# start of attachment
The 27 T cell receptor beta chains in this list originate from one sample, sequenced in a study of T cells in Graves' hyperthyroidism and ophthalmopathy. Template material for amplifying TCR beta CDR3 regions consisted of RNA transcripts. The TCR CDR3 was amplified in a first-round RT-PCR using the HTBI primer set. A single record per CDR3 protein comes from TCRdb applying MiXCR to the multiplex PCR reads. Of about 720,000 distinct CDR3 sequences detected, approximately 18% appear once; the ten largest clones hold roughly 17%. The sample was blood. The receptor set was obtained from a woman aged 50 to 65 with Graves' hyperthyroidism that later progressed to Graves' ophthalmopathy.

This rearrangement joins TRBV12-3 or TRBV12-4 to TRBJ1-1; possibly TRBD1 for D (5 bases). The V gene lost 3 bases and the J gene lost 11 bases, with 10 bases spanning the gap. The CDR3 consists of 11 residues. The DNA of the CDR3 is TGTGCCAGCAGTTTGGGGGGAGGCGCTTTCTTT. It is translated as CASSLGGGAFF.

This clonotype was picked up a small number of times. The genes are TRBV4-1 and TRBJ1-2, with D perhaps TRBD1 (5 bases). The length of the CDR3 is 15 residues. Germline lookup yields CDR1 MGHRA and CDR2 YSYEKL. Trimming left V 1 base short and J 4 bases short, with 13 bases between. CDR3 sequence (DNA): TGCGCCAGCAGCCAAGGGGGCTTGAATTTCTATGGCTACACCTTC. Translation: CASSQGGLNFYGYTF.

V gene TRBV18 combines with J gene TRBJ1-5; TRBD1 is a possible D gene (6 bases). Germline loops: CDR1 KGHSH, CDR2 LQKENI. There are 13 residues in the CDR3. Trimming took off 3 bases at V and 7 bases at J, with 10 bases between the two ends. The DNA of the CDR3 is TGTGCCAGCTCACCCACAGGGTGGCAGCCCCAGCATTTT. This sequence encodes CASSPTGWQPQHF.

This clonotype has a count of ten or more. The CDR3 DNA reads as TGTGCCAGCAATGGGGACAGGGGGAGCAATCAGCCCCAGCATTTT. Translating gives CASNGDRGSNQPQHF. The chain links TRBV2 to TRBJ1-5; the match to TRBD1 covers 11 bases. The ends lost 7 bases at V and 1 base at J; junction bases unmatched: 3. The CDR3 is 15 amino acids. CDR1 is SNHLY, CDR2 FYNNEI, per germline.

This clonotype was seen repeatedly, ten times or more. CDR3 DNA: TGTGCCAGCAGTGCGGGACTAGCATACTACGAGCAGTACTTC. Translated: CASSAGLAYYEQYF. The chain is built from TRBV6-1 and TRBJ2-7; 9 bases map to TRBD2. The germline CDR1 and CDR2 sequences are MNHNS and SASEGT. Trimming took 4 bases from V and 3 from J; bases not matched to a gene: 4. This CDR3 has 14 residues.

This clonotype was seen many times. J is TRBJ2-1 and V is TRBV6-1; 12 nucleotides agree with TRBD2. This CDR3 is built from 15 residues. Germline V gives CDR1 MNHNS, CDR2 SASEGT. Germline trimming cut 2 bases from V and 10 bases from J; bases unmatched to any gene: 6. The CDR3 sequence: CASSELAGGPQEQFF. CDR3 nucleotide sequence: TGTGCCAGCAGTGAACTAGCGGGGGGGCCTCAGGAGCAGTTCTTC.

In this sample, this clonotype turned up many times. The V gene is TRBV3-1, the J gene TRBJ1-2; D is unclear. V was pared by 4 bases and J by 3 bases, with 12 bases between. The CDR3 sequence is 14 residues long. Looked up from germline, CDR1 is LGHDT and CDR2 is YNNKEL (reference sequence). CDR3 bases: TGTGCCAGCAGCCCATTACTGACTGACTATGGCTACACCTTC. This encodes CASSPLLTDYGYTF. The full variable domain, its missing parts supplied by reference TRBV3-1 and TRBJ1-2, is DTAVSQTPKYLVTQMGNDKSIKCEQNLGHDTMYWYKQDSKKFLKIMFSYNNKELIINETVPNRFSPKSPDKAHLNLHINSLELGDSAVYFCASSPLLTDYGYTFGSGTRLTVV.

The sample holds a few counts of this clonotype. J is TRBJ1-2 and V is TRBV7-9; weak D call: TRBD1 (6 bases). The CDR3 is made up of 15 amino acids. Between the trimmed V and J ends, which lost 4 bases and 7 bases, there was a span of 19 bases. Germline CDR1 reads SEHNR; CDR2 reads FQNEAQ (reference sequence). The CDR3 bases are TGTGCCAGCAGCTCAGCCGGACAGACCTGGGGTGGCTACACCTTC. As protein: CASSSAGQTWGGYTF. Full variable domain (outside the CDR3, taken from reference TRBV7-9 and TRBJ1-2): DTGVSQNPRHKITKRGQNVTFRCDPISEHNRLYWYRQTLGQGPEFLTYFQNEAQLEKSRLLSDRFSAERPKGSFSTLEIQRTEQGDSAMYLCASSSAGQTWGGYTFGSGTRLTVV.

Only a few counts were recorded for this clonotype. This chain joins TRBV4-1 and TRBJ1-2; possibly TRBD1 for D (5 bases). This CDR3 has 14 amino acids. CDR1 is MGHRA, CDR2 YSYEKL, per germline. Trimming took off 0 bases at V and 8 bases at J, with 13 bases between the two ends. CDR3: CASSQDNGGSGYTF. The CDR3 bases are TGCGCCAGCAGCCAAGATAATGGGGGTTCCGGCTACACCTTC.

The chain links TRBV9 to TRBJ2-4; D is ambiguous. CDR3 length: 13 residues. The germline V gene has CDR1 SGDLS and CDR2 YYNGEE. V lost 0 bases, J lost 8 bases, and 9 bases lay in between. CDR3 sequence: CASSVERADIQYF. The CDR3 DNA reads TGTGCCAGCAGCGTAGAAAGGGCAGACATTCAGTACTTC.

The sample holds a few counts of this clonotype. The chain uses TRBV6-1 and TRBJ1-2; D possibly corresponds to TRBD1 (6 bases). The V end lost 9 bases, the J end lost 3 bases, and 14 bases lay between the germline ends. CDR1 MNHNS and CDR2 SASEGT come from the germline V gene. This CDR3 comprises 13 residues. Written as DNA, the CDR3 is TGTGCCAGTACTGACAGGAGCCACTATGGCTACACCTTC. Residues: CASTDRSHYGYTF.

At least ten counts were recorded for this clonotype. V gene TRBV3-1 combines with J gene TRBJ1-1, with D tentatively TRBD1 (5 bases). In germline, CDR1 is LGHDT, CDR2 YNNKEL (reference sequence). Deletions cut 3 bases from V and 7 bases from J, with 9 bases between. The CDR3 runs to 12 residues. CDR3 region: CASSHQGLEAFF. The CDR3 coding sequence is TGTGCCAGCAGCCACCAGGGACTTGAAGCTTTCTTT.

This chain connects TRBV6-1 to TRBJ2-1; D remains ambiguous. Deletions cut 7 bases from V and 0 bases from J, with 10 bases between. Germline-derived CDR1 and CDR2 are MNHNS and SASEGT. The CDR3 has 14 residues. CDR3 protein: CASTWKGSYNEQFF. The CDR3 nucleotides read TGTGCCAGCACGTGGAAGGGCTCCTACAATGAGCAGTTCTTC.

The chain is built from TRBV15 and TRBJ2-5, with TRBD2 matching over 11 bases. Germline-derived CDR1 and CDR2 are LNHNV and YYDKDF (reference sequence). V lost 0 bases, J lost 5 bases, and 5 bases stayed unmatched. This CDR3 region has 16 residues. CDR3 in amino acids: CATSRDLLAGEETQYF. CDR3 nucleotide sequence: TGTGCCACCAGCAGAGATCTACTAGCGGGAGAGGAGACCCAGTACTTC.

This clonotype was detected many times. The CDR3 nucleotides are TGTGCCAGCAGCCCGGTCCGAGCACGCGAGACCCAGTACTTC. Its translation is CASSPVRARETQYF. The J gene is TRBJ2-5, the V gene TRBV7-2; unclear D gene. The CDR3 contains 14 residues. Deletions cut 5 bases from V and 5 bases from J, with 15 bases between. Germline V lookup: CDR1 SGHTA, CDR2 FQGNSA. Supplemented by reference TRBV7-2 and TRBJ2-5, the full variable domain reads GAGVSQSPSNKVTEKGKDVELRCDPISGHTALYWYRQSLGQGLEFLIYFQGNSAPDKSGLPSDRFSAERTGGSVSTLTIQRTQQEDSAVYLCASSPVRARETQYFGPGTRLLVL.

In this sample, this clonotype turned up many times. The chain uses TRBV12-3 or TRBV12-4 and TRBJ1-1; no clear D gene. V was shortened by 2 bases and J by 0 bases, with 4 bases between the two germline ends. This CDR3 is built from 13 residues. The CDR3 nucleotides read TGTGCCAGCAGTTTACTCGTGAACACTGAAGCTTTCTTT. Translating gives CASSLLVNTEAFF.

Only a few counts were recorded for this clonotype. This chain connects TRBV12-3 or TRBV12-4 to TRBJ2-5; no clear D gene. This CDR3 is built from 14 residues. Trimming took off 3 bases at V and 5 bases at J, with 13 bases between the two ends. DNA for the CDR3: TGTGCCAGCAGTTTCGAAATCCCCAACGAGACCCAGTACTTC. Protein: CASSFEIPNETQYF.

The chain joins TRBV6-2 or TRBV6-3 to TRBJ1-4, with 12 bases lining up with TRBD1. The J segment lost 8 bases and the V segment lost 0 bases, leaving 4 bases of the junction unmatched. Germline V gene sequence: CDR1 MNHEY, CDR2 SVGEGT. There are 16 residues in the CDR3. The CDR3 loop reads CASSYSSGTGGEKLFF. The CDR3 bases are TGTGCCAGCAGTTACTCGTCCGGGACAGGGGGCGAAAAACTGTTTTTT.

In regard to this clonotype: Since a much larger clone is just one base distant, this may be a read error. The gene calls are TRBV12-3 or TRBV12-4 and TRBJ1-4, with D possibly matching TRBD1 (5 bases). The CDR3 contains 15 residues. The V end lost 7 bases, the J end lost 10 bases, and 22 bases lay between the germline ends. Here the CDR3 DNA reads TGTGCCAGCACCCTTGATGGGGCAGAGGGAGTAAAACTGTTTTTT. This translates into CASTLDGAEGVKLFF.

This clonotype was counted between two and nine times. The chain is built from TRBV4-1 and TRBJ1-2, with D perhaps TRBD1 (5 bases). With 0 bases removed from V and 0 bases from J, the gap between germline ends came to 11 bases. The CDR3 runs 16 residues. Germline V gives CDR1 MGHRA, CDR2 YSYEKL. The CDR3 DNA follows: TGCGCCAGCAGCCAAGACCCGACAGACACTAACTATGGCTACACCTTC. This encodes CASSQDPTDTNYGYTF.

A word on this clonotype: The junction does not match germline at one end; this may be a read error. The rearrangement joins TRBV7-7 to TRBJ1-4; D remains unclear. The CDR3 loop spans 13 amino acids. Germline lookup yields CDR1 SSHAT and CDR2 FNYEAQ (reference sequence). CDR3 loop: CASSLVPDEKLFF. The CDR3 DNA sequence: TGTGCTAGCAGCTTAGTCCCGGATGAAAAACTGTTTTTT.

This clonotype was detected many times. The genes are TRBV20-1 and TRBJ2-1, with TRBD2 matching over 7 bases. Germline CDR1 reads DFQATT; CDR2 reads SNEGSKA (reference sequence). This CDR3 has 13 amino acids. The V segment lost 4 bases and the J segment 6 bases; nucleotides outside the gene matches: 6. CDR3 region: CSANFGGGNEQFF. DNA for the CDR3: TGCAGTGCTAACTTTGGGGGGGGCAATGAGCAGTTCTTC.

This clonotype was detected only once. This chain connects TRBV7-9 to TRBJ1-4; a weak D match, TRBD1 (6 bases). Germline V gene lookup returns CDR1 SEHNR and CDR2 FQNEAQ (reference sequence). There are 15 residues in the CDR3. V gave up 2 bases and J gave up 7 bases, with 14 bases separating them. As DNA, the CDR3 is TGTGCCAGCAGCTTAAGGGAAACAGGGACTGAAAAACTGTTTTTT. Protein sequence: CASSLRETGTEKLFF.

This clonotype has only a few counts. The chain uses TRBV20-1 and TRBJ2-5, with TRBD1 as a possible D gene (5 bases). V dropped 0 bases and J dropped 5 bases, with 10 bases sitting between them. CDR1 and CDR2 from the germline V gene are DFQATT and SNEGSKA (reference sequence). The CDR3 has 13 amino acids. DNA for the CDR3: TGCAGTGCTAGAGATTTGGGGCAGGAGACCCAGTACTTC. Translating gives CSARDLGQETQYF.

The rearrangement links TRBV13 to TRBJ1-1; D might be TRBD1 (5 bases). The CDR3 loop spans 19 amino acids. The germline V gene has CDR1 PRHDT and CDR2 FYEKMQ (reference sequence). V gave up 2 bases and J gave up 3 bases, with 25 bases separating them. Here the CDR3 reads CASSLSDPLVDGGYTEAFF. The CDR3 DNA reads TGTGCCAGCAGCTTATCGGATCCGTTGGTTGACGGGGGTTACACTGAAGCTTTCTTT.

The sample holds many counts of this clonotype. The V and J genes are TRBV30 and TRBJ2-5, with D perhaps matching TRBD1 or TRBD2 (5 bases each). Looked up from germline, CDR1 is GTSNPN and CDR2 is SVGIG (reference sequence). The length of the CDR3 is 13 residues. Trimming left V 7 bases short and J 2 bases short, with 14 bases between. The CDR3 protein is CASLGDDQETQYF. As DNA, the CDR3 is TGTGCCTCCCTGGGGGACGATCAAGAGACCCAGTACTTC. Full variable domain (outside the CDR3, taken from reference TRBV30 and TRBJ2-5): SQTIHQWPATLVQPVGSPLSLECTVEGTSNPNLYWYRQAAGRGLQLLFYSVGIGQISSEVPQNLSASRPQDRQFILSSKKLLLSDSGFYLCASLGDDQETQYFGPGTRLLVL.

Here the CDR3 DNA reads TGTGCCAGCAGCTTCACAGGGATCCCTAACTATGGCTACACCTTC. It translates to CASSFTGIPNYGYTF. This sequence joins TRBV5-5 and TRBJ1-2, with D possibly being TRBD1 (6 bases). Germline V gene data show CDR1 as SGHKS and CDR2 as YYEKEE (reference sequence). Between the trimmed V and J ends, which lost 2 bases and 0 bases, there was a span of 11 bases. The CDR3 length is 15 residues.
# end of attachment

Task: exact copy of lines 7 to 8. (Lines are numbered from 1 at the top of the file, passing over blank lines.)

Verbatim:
This clonotype was seen many times. J is TRBJ2-1 and V is TRBV6-1; 12 nucleotides agree with TRBD2. This CDR3 is built from 15 residues. Germline V gives CDR1 MNHNS, CDR2 SASEGT. Germline trimming cut 2 bases from V and 10 bases from J; bases unmatched to any gene: 6. The CDR3 sequence: CASSELAGGPQEQFF. CDR3 nucleotide sequence: TGTGCCAGCAGTGAACTAGCGGGGGGGCCTCAGGAGCAGTTCTTC.

In this sample, this clonotype turned up many times. The V gene is TRBV3-1, the J gene TRBJ1-2; D is unclear. V was pared by 4 bases and J by 3 bases, with 12 bases between. The CDR3 sequence is 14 residues long. Looked up from germline, CDR1 is LGHDT and CDR2 is YNNKEL (reference sequence). CDR3 bases: TGTGCCAGCAGCCCATTACTGACTGACTATGGCTACACCTTC. This encodes CASSPLLTDYGYTF. The full variable domain, its missing parts supplied by reference TRBV3-1 and TRBJ1-2, is DTAVSQTPKYLVTQMGNDKSIKCEQNLGHDTMYWYKQDSKKFLKIMFSYNNKELIINETVPNRFSPKSPDKAHLNLHINSLELGDSAVYFCASSPLLTDYGYTFGSGTRLTVV.